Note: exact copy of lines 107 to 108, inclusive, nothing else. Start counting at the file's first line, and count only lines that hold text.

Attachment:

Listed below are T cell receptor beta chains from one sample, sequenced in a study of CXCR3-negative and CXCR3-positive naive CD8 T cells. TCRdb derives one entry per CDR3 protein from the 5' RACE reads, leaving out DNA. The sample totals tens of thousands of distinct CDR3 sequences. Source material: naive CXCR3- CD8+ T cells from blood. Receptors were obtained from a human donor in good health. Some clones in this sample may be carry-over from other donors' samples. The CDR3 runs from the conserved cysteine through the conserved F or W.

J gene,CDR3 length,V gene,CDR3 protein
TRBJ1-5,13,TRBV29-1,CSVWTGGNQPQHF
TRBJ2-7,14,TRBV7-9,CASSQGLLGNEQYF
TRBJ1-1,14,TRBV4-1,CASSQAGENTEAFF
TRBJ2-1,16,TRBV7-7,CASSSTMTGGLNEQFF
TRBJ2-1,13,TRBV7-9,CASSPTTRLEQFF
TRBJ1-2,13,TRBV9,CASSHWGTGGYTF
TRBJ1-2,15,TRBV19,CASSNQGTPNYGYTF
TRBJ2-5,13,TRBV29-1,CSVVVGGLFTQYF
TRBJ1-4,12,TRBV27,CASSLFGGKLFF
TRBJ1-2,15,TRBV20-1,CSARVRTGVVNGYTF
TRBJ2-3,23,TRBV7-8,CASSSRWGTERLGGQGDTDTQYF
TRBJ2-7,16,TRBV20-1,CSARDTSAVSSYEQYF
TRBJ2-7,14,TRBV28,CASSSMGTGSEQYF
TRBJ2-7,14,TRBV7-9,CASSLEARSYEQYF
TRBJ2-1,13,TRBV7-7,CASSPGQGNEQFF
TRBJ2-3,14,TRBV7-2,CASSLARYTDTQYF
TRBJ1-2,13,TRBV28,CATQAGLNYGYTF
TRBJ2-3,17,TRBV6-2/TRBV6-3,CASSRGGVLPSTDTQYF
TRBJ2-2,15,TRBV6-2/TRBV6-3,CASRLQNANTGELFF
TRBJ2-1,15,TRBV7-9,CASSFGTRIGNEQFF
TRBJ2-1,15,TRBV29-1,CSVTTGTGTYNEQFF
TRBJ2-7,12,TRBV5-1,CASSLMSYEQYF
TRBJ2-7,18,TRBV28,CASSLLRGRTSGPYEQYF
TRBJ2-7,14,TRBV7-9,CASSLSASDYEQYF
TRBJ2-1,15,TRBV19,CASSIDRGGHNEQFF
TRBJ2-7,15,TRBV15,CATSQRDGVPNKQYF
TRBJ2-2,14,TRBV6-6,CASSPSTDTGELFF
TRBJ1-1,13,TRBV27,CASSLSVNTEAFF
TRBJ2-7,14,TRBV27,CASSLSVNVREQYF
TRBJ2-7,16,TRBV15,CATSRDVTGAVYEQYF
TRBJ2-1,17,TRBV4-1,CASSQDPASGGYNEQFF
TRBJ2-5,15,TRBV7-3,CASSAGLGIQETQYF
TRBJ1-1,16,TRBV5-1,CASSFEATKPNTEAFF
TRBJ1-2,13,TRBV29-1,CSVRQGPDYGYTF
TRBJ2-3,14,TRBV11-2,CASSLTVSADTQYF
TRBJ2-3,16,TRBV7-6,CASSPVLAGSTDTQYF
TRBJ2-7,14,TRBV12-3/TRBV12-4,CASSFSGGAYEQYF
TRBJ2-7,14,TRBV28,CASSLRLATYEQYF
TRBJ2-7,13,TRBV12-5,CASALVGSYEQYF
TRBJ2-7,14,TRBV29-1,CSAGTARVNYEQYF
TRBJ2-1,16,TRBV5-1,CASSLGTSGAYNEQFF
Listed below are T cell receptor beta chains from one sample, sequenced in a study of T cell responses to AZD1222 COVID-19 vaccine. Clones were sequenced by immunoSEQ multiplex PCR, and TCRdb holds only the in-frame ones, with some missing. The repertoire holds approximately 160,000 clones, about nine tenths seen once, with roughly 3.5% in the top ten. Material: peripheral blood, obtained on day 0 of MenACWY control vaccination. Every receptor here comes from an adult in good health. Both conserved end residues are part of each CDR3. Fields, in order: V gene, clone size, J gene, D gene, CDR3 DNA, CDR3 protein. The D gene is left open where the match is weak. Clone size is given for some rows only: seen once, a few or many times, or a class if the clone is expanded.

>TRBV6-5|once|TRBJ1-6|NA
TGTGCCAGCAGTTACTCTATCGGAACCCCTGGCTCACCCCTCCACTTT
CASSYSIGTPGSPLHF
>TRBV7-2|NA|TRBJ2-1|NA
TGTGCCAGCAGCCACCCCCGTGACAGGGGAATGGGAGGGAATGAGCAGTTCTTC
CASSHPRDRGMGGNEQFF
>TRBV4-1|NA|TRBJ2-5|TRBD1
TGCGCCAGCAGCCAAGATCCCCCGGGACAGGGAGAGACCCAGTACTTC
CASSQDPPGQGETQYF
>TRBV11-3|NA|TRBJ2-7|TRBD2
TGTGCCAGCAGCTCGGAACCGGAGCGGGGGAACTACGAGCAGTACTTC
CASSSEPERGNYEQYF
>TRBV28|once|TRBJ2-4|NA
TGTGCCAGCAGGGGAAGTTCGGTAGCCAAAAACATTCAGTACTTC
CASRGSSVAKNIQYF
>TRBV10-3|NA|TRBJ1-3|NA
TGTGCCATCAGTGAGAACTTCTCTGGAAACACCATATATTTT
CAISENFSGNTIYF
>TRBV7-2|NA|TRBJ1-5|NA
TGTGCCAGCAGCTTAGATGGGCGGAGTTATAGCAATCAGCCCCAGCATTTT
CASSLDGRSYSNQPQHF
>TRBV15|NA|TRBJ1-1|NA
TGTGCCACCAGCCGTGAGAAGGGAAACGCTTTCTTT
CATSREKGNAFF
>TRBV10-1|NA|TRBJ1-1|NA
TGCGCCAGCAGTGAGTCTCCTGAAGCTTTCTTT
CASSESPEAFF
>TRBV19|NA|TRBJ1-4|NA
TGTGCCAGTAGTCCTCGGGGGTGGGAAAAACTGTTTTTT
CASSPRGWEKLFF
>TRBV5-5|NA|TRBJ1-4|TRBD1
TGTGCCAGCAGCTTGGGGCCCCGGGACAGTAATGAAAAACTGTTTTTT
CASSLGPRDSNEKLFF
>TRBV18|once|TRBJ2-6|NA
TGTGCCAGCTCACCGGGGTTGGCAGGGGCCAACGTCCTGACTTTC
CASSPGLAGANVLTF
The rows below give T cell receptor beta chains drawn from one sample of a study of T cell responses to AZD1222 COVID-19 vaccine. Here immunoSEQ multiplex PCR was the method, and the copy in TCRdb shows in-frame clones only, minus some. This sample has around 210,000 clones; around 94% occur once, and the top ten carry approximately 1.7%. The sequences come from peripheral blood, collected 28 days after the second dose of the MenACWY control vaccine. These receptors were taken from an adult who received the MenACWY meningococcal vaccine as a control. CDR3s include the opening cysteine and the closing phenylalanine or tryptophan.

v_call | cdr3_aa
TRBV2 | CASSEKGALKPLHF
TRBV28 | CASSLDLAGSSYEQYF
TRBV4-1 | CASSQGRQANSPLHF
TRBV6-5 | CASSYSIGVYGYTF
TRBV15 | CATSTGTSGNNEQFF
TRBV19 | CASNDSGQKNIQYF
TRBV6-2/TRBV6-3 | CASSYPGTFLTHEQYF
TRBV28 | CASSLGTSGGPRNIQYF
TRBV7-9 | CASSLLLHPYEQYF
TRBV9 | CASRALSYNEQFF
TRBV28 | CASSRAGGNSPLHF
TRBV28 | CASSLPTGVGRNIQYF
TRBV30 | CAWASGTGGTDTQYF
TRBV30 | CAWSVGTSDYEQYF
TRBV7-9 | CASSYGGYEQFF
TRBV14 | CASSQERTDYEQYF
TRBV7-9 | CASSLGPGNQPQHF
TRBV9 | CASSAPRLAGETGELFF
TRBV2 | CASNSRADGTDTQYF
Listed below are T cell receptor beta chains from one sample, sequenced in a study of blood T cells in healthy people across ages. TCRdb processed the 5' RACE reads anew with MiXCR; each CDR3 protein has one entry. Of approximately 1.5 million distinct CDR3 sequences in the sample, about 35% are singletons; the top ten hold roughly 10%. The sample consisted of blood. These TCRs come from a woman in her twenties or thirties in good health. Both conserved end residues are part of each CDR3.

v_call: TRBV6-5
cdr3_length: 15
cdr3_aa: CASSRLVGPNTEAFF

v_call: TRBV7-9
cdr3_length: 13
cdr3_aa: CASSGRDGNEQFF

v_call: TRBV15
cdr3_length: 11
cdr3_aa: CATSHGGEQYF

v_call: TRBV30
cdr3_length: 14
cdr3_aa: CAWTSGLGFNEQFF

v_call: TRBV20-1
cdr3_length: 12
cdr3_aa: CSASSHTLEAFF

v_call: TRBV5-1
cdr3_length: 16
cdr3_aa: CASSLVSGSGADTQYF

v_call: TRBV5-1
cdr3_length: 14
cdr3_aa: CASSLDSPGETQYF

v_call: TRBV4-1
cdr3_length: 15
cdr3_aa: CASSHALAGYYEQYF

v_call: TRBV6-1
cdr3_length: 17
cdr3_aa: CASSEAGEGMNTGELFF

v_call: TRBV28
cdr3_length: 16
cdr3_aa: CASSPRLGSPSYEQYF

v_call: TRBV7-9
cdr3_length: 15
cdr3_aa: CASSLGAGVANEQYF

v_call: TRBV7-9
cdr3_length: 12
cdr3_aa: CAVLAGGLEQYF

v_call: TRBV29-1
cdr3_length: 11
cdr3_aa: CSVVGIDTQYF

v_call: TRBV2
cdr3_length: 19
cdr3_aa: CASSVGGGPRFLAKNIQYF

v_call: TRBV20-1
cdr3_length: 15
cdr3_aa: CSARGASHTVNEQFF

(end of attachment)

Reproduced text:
cdr3_length: 13
cdr3_aa: CASSGRDGNEQFF